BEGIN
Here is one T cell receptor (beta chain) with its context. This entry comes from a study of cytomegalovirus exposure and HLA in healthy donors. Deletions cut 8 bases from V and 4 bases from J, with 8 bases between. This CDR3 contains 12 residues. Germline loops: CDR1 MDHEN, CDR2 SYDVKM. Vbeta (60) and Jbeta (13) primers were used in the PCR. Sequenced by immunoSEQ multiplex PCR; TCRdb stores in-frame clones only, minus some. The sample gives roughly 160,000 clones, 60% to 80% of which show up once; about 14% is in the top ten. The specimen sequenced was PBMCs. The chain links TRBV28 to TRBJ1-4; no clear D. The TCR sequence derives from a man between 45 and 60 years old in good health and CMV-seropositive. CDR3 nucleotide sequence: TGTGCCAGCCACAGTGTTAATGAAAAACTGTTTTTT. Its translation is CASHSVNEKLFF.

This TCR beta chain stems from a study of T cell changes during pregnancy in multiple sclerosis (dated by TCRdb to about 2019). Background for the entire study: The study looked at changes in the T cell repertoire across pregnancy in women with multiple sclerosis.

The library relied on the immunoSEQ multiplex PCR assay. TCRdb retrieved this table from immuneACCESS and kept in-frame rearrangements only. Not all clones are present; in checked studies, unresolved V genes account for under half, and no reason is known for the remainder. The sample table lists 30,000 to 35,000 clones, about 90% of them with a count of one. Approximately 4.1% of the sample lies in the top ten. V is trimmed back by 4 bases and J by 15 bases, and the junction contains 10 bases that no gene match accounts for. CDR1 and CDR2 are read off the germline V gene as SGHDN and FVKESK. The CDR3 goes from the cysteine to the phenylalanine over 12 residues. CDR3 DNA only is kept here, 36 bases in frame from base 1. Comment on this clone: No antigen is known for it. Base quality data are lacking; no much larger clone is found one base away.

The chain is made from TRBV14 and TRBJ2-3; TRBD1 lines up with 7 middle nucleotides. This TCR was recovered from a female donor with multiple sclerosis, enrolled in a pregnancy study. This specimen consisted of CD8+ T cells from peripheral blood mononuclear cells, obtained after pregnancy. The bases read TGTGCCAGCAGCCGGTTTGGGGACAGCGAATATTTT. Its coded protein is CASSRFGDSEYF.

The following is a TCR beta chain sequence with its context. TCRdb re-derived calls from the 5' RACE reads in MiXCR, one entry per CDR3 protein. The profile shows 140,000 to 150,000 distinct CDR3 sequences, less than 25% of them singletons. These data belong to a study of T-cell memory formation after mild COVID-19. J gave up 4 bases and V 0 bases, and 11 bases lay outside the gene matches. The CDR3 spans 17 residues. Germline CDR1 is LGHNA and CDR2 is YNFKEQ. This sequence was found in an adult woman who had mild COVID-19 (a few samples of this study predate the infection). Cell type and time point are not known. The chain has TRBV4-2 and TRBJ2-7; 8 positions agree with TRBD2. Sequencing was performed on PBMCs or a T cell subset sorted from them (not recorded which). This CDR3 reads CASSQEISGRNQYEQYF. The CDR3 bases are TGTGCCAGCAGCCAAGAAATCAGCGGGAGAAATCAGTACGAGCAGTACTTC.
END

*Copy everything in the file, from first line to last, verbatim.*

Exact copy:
Here is one T cell receptor (beta chain) with its context. This entry comes from a study of cytomegalovirus exposure and HLA in healthy donors. Deletions cut 8 bases from V and 4 bases from J, with 8 bases between. This CDR3 contains 12 residues. Germline loops: CDR1 MDHEN, CDR2 SYDVKM. Vbeta (60) and Jbeta (13) primers were used in the PCR. Sequenced by immunoSEQ multiplex PCR; TCRdb stores in-frame clones only, minus some. The sample gives roughly 160,000 clones, 60% to 80% of which show up once; about 14% is in the top ten. The specimen sequenced was PBMCs. The chain links TRBV28 to TRBJ1-4; no clear D. The TCR sequence derives from a man between 45 and 60 years old in good health and CMV-seropositive. CDR3 nucleotide sequence: TGTGCCAGCCACAGTGTTAATGAAAAACTGTTTTTT. Its translation is CASHSVNEKLFF.

This TCR beta chain stems from a study of T cell changes during pregnancy in multiple sclerosis (dated by TCRdb to about 2019). Background for the entire study: The study looked at changes in the T cell repertoire across pregnancy in women with multiple sclerosis.

The library relied on the immunoSEQ multiplex PCR assay. TCRdb retrieved this table from immuneACCESS and kept in-frame rearrangements only. Not all clones are present; in checked studies, unresolved V genes account for under half, and no reason is known for the remainder. The sample table lists 30,000 to 35,000 clones, about 90% of them with a count of one. Approximately 4.1% of the sample lies in the top ten. V is trimmed back by 4 bases and J by 15 bases, and the junction contains 10 bases that no gene match accounts for. CDR1 and CDR2 are read off the germline V gene as SGHDN and FVKESK. The CDR3 goes from the cysteine to the phenylalanine over 12 residues. CDR3 DNA only is kept here, 36 bases in frame from base 1. Comment on this clone: No antigen is known for it. Base quality data are lacking; no much larger clone is found one base away.

The chain is made from TRBV14 and TRBJ2-3; TRBD1 lines up with 7 middle nucleotides. This TCR was recovered from a female donor with multiple sclerosis, enrolled in a pregnancy study. This specimen consisted of CD8+ T cells from peripheral blood mononuclear cells, obtained after pregnancy. The bases read TGTGCCAGCAGCCGGTTTGGGGACAGCGAATATTTT. Its coded protein is CASSRFGDSEYF.

The following is a TCR beta chain sequence with its context. TCRdb re-derived calls from the 5' RACE reads in MiXCR, one entry per CDR3 protein. The profile shows 140,000 to 150,000 distinct CDR3 sequences, less than 25% of them singletons. These data belong to a study of T-cell memory formation after mild COVID-19. J gave up 4 bases and V 0 bases, and 11 bases lay outside the gene matches. The CDR3 spans 17 residues. Germline CDR1 is LGHNA and CDR2 is YNFKEQ. This sequence was found in an adult woman who had mild COVID-19 (a few samples of this study predate the infection). Cell type and time point are not known. The chain has TRBV4-2 and TRBJ2-7; 8 positions agree with TRBD2. Sequencing was performed on PBMCs or a T cell subset sorted from them (not recorded which). This CDR3 reads CASSQEISGRNQYEQYF. The CDR3 bases are TGTGCCAGCAGCCAAGAAATCAGCGGGAGAAATCAGTACGAGCAGTACTTC.